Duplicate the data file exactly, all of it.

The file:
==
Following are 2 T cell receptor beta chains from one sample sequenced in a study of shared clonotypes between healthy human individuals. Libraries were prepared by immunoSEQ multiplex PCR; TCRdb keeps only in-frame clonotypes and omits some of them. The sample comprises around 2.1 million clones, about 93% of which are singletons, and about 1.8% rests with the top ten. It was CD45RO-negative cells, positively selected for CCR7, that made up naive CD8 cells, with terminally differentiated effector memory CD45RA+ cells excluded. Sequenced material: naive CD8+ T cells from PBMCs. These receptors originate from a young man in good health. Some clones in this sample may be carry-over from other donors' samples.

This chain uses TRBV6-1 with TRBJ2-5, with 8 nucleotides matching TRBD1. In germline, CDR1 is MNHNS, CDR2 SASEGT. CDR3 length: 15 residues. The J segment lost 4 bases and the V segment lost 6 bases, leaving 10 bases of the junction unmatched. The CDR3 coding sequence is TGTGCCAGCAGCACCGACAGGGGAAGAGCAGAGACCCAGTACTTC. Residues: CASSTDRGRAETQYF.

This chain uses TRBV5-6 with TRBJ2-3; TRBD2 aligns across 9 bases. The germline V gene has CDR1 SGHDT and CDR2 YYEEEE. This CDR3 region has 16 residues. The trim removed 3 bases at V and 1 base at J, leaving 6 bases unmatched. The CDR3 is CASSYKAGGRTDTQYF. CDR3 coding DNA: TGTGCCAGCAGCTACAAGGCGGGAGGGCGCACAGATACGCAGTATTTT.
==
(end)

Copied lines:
Following are 2 T cell receptor beta chains from one sample sequenced in a study of shared clonotypes between healthy human individuals. Libraries were prepared by immunoSEQ multiplex PCR; TCRdb keeps only in-frame clonotypes and omits some of them. The sample comprises around 2.1 million clones, about 93% of which are singletons, and about 1.8% rests with the top ten. It was CD45RO-negative cells, positively selected for CCR7, that made up naive CD8 cells, with terminally differentiated effector memory CD45RA+ cells excluded. Sequenced material: naive CD8+ T cells from PBMCs. These receptors originate from a young man in good health. Some clones in this sample may be carry-over from other donors' samples.

This chain uses TRBV6-1 with TRBJ2-5, with 8 nucleotides matching TRBD1. In germline, CDR1 is MNHNS, CDR2 SASEGT. CDR3 length: 15 residues. The J segment lost 4 bases and the V segment lost 6 bases, leaving 10 bases of the junction unmatched. The CDR3 coding sequence is TGTGCCAGCAGCACCGACAGGGGAAGAGCAGAGACCCAGTACTTC. Residues: CASSTDRGRAETQYF.

This chain uses TRBV5-6 with TRBJ2-3; TRBD2 aligns across 9 bases. The germline V gene has CDR1 SGHDT and CDR2 YYEEEE. This CDR3 region has 16 residues. The trim removed 3 bases at V and 1 base at J, leaving 6 bases unmatched. The CDR3 is CASSYKAGGRTDTQYF. CDR3 coding DNA: TGTGCCAGCAGCTACAAGGCGGGAGGGCGCACAGATACGCAGTATTTT.